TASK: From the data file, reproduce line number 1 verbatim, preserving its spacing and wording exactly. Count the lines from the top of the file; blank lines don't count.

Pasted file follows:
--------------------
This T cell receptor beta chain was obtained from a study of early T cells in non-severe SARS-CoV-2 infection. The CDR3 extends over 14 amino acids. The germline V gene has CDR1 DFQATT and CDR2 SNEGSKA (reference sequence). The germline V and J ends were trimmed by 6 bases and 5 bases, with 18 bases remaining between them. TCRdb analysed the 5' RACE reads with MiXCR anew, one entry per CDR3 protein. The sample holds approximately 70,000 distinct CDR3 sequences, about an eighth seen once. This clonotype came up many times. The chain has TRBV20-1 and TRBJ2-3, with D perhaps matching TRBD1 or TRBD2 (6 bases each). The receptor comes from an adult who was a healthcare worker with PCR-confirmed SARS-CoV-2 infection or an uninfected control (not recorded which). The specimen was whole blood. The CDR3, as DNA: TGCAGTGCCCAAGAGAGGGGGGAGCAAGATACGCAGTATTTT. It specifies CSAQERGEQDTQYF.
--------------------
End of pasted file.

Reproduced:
This T cell receptor beta chain was obtained from a study of early T cells in non-severe SARS-CoV-2 infection. The CDR3 extends over 14 amino acids. The germline V gene has CDR1 DFQATT and CDR2 SNEGSKA (reference sequence). The germline V and J ends were trimmed by 6 bases and 5 bases, with 18 bases remaining between them. TCRdb analysed the 5' RACE reads with MiXCR anew, one entry per CDR3 protein. The sample holds approximately 70,000 distinct CDR3 sequences, about an eighth seen once. This clonotype came up many times. The chain has TRBV20-1 and TRBJ2-3, with D perhaps matching TRBD1 or TRBD2 (6 bases each). The receptor comes from an adult who was a healthcare worker with PCR-confirmed SARS-CoV-2 infection or an uninfected control (not recorded which). The specimen was whole blood. The CDR3, as DNA: TGCAGTGCCCAAGAGAGGGGGGAGCAAGATACGCAGTATTTT. It specifies CSAQERGEQDTQYF.